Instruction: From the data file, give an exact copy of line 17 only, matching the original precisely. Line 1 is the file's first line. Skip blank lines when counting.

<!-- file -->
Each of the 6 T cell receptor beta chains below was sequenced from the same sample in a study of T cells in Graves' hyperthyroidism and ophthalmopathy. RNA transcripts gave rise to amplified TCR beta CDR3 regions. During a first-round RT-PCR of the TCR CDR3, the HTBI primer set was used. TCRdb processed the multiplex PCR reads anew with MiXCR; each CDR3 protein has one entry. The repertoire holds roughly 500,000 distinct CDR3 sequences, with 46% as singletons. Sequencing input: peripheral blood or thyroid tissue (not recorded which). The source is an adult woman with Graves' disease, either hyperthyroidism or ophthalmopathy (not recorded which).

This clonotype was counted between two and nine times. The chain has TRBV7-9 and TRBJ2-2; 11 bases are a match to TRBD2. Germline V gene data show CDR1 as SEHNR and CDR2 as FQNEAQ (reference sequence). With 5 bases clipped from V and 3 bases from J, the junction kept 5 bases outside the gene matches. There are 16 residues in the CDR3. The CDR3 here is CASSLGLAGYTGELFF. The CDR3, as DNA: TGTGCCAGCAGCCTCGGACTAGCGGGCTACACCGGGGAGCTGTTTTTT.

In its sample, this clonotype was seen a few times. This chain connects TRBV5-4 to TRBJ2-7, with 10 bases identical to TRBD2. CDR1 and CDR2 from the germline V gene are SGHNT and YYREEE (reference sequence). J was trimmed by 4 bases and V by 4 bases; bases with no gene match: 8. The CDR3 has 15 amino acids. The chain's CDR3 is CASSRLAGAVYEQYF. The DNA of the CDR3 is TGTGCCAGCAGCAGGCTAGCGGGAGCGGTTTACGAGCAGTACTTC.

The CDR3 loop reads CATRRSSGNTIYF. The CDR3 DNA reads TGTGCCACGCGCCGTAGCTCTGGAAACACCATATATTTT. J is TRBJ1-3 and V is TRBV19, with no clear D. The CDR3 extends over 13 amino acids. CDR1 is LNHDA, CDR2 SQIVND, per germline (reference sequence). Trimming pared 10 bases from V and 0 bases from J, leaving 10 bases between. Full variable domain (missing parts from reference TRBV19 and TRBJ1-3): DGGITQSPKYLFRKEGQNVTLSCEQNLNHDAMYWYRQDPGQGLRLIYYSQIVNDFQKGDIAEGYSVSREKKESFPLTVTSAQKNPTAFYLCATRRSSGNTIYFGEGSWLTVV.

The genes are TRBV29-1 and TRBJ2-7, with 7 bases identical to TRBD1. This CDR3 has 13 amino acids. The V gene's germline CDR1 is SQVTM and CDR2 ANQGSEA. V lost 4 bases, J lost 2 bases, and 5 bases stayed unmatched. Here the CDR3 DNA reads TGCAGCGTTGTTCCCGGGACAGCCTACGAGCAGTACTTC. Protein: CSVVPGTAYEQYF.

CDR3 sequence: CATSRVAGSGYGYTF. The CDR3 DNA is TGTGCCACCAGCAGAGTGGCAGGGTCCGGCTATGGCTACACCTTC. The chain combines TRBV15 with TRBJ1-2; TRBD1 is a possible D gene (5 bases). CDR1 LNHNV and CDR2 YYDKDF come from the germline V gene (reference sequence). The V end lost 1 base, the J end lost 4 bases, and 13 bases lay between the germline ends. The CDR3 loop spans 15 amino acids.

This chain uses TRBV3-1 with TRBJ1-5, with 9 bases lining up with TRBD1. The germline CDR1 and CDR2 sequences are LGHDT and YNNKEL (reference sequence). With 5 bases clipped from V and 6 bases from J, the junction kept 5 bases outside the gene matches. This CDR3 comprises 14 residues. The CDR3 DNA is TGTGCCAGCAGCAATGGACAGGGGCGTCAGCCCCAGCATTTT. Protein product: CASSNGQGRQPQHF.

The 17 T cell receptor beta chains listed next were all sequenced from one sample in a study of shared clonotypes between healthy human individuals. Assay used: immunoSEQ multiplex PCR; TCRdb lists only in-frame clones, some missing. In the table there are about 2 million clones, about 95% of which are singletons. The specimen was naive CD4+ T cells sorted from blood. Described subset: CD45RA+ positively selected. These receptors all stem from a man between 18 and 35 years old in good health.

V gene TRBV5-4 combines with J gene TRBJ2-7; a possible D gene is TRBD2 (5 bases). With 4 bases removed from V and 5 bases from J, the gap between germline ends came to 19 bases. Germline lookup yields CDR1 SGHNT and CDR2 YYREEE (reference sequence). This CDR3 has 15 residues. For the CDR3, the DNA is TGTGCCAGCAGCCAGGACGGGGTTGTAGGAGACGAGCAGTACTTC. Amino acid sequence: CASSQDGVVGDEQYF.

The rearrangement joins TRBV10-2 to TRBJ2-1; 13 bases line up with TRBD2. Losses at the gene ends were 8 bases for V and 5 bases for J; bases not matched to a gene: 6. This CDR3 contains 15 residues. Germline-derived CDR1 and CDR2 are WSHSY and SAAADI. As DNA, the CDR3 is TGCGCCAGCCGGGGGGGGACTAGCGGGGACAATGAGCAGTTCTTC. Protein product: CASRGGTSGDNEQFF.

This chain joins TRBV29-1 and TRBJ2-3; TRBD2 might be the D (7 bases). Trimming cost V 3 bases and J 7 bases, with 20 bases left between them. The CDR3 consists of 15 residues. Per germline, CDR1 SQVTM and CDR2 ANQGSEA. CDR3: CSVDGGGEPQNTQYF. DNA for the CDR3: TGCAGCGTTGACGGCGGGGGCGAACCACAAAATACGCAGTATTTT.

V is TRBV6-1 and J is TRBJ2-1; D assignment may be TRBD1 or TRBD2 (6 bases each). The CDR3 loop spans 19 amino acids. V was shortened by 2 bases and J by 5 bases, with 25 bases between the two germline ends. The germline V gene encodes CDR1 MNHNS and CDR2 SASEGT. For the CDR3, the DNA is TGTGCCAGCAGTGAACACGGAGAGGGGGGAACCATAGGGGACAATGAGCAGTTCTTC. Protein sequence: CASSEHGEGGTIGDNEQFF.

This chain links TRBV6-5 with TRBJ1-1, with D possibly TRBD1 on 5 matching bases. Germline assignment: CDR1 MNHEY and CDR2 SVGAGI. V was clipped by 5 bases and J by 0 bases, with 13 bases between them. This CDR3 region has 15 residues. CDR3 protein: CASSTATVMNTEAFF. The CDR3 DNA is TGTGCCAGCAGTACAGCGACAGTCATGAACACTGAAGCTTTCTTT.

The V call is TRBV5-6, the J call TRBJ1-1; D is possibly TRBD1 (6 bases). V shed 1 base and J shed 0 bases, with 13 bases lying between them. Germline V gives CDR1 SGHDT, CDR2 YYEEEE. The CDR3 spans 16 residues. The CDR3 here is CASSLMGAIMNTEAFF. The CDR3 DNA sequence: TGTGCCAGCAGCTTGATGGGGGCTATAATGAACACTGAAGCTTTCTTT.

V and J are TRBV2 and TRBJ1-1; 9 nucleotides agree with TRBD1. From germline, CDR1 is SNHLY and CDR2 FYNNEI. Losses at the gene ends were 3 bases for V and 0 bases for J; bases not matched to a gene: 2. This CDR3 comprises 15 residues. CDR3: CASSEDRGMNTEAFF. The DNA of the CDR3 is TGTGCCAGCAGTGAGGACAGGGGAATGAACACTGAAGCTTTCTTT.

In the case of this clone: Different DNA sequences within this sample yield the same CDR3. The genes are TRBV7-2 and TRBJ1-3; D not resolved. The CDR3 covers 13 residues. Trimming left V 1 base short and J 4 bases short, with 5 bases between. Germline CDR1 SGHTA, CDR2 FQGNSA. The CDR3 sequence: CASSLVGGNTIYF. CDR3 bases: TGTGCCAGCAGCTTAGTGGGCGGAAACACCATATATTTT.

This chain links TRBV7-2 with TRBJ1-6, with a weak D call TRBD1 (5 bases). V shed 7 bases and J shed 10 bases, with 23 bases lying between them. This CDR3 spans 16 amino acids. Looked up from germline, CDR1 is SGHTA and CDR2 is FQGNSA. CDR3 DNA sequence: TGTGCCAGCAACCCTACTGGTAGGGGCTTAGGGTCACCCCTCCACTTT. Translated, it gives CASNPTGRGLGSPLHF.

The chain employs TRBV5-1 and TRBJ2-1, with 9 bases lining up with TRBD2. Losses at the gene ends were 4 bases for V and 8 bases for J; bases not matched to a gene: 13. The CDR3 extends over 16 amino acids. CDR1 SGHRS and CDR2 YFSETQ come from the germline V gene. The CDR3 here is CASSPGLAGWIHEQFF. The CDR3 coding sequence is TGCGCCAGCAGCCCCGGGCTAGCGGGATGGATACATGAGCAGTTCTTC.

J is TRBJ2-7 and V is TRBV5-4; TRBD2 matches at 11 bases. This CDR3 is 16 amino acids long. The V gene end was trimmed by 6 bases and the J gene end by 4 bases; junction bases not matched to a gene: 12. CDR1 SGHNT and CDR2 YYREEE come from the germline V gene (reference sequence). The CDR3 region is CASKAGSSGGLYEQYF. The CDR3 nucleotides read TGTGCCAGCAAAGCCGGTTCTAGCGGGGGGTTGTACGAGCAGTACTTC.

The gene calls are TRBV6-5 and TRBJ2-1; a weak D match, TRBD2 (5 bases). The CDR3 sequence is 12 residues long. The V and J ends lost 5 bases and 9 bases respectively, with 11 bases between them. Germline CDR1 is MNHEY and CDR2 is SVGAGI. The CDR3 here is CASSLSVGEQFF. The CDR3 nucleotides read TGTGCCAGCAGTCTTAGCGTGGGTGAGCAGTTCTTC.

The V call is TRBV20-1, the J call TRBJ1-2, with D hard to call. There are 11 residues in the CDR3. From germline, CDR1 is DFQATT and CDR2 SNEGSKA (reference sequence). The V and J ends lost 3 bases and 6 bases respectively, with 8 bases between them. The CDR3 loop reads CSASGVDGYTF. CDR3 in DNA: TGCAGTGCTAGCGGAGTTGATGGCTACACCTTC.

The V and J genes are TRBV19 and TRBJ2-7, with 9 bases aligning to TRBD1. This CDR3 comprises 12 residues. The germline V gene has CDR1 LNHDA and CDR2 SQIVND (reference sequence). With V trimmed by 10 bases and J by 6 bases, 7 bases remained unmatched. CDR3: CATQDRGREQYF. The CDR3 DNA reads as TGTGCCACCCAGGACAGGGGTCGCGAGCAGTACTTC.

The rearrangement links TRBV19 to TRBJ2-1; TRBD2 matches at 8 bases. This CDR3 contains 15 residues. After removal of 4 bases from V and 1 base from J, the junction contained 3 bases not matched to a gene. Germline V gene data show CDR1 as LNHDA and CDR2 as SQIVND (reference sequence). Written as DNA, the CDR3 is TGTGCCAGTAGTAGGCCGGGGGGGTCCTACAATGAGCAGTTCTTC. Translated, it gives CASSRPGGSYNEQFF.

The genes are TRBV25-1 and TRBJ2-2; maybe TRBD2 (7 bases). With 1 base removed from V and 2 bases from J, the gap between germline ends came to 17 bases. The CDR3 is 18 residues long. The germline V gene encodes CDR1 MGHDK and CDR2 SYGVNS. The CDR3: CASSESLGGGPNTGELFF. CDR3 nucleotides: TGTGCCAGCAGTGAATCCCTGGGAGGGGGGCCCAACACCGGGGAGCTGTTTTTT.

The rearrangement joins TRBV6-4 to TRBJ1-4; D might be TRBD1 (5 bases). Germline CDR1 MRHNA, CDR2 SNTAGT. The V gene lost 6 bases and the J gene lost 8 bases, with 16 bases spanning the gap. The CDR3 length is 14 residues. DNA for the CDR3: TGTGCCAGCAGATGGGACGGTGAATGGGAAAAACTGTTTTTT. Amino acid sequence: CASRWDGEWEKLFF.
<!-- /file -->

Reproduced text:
This chain links TRBV7-2 with TRBJ1-6, with a weak D call TRBD1 (5 bases). V shed 7 bases and J shed 10 bases, with 23 bases lying between them. This CDR3 spans 16 amino acids. Looked up from germline, CDR1 is SGHTA and CDR2 is FQGNSA. CDR3 DNA sequence: TGTGCCAGCAACCCTACTGGTAGGGGCTTAGGGTCACCCCTCCACTTT. Translated, it gives CASNPTGRGLGSPLHF.